World Politics and International Relations
- The goal is to introduce students to the major theories in International Relations about world politics and security-related issues of policy and intervention in contemporary world politics.
- Student is capable of retrieving, collecting, processing and analyzing information relevant for achieving goals in the professional field
- Student is capable of executing applied analysis of the political phenomena and political processes
- Able to conduct professional activities internationally
- BLOCK 1. Theories of International Relations. International Relations Theory and the Problem of Order
- Balance and Realism
- Society, the English School and Constructivism
- Institutions and Liberalism
- Emancipation and Critical Theory
- Limits and Poststructuralism
- Revision Test – Block 1
- BLOCK 2. Security in World Politics . The Idea of Security
- The State as a Security Arrangement
- National Security in Question: Weak and Strong States
- International Society as a Security Arrangement
- International Security in Question: The Changing Character of War
- Human Security and the Shift to a Global Polity
- Human Security in Question: The Politics of Protection
- Conclusions & Revision Test – Block 2
- Written Participation in seminarsFor every seminar in the course, students are expected to submit a maximum 200-word set of answers to two seminar questions. They are to choose these from a selection of between three and five questions for each topic. Answers can be written by hand or printed out. But they must be submitted at the start of each seminar, in person. The idea of these assignments is two-fold: first, to test if the students have mastered all the essential readings for the class (and at least ONE of the optional readings); second, to have the students’ practice and improve their skills in researching and composing written answers to challenging questions.
- Oral Participation
- Revision Tests
- EssayEssay is assigned in Block 2. Students are to write a 2000-word essay that answers the following question: ‘Security Paradigms in Conflict?’.
- Interim assessment (2 module)The cumulative grade for this course is calculated as follows: 30% for the Block 1 & Block 2 seminar participation ([10% + 5%] + [10% + 5%]). 20% for the Block 1 & Block 2 parts of the revision tests (10% + 10%); 20% for the Block 1 homework assignment; 30% for the Block 2 essay. The final mark for the course is worked out by this formula: 0.35 * exam mark + 0.65 * cumulative grade.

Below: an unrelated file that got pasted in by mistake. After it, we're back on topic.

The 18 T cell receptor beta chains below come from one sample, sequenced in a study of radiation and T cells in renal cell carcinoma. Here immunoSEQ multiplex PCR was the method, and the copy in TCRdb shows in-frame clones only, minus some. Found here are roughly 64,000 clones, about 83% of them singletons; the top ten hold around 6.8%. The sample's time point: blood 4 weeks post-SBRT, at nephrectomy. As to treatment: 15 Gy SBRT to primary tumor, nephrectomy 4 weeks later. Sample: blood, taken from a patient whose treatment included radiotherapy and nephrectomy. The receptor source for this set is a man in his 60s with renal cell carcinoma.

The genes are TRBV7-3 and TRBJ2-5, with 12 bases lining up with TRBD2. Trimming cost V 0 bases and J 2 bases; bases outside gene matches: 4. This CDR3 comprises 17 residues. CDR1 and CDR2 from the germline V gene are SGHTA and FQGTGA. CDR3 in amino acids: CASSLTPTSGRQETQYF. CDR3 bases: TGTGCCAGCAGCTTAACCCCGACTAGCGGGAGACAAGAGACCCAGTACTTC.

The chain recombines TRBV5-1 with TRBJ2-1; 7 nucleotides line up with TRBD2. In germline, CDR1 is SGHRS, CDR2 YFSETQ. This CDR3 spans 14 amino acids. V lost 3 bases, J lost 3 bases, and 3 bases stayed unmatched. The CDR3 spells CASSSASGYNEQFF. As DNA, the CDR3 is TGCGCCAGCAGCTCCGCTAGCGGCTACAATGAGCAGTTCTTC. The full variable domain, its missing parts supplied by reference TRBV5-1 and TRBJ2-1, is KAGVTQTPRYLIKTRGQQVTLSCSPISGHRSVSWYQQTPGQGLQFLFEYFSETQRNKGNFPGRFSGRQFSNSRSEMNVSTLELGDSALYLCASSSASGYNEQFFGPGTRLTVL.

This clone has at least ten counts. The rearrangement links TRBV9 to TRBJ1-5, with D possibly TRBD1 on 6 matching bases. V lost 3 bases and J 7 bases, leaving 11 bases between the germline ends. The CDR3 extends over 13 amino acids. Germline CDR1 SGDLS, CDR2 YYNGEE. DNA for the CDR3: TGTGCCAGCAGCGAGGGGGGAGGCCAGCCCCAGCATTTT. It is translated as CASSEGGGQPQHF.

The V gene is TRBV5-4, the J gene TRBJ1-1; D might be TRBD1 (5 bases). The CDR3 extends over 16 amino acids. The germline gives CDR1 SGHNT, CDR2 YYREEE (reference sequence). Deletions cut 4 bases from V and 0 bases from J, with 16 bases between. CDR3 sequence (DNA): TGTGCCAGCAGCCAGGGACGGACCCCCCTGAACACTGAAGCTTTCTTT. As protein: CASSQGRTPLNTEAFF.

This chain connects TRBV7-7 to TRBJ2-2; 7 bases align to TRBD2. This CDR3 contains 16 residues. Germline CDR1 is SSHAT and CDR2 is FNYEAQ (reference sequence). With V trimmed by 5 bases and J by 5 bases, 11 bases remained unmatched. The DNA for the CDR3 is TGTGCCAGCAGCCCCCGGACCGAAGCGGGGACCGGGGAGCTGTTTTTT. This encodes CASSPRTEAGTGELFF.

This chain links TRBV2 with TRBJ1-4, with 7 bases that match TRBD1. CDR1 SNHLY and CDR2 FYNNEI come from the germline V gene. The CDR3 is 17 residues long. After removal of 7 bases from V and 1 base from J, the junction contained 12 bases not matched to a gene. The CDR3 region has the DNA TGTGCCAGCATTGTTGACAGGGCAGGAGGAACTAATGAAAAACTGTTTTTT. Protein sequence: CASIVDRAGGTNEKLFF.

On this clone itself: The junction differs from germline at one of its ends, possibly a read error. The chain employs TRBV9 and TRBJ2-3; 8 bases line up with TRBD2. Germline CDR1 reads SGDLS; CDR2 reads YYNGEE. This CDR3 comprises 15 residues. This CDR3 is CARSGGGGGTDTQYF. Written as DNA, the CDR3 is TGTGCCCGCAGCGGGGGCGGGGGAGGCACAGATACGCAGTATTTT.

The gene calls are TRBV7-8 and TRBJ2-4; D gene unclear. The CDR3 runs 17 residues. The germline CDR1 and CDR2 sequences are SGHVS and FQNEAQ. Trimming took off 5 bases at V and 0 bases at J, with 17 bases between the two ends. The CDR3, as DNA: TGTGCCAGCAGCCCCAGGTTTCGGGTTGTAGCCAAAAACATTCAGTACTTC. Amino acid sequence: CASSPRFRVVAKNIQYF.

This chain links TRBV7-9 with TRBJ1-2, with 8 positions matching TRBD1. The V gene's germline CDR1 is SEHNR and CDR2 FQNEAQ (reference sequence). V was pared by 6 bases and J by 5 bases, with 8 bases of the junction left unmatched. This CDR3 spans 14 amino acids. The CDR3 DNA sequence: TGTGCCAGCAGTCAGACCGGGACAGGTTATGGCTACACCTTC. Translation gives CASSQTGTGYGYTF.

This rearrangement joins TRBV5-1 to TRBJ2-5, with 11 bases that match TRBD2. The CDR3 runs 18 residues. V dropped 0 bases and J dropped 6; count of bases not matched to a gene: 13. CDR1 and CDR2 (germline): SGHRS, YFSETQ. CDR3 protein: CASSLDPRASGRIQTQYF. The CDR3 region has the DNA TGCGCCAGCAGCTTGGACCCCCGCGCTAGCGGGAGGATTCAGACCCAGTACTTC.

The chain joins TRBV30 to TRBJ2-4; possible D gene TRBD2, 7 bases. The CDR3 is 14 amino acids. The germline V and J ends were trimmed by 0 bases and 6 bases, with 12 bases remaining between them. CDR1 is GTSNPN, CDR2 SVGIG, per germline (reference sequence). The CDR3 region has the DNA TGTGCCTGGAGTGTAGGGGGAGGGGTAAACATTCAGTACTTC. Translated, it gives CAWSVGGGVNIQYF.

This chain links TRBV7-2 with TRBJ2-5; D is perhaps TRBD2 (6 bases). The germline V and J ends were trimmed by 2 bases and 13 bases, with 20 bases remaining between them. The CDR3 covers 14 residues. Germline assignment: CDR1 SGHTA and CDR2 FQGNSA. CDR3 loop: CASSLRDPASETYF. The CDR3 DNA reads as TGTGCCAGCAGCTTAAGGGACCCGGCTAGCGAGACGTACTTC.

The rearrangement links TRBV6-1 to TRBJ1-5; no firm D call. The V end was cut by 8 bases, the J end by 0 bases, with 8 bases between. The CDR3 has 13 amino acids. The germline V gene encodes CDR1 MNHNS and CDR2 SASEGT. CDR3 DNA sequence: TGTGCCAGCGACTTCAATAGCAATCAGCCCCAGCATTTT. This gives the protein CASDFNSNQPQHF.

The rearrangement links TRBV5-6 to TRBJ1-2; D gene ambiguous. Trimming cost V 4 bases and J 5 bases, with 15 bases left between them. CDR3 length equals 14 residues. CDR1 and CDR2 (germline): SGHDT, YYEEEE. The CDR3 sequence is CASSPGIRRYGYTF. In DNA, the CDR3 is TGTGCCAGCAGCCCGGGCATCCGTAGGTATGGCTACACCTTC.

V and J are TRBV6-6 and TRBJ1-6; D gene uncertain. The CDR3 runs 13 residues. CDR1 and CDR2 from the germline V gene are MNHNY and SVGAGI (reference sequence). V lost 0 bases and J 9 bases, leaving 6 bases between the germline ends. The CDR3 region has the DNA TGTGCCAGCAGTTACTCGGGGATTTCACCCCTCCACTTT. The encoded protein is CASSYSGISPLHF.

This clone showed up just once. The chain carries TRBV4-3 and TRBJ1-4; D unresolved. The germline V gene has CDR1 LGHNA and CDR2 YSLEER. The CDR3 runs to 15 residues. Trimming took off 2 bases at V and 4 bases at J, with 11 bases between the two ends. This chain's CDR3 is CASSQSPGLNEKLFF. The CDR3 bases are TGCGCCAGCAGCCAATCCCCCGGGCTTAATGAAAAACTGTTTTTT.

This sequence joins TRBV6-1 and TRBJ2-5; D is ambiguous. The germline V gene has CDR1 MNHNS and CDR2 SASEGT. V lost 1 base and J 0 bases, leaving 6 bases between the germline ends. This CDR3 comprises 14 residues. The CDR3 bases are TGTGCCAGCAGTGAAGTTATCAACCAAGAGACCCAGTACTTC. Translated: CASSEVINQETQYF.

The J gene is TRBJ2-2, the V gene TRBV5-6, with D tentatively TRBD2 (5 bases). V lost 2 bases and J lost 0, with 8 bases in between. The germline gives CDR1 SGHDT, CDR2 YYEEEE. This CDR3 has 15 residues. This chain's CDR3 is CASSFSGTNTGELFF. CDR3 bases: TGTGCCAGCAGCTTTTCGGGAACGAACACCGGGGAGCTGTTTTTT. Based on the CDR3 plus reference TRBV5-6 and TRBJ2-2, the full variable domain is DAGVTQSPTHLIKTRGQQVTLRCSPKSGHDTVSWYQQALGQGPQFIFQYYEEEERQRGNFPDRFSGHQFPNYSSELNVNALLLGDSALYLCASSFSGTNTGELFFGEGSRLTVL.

- Peoples, C., & Vaughan-Williams, N. (2015). Critical Security Studies : An Introduction (Vol. 2nd ed). London: Routledge. Retrieved from http://search.ebscohost.com/login.aspx?direct=true&site=eds-live&db=nlebk&AN=837940
- The Oxford handbook of international relations / ed. by Christian Reus-Smit . (2008). Oxford [u.a.]: Oxford Univ. Press. Retrieved from http://search.ebscohost.com/login.aspx?direct=true&site=eds-live&db=edswao&AN=edswao.253060060
- Babadac, A. A. (2013). The Oxford Handbook of National Security Intelligence - Edited by Loch K. Johnson. Political Studies Review, 11(2), 275. https://doi.org/10.1111/1478-9302.12016_77
- Oxford handbook of the international relations of Asia / edited by Saadia M. Pekkanen, John Ravenhill and Rosemary Foot. (2014). New York, NY [u.a.]: Oxford University Press. Retrieved from http://search.ebscohost.com/login.aspx?direct=true&site=eds-live&db=edswao&AN=edswao.414586344
- Williams, P. D., & McDonald, M. (2018). Security Studies : An Introduction (Vol. 3rd edition). Abingdon, Oxon: Routledge. Retrieved from http://search.ebscohost.com/login.aspx?direct=true&site=eds-live&db=edsebk&AN=1714831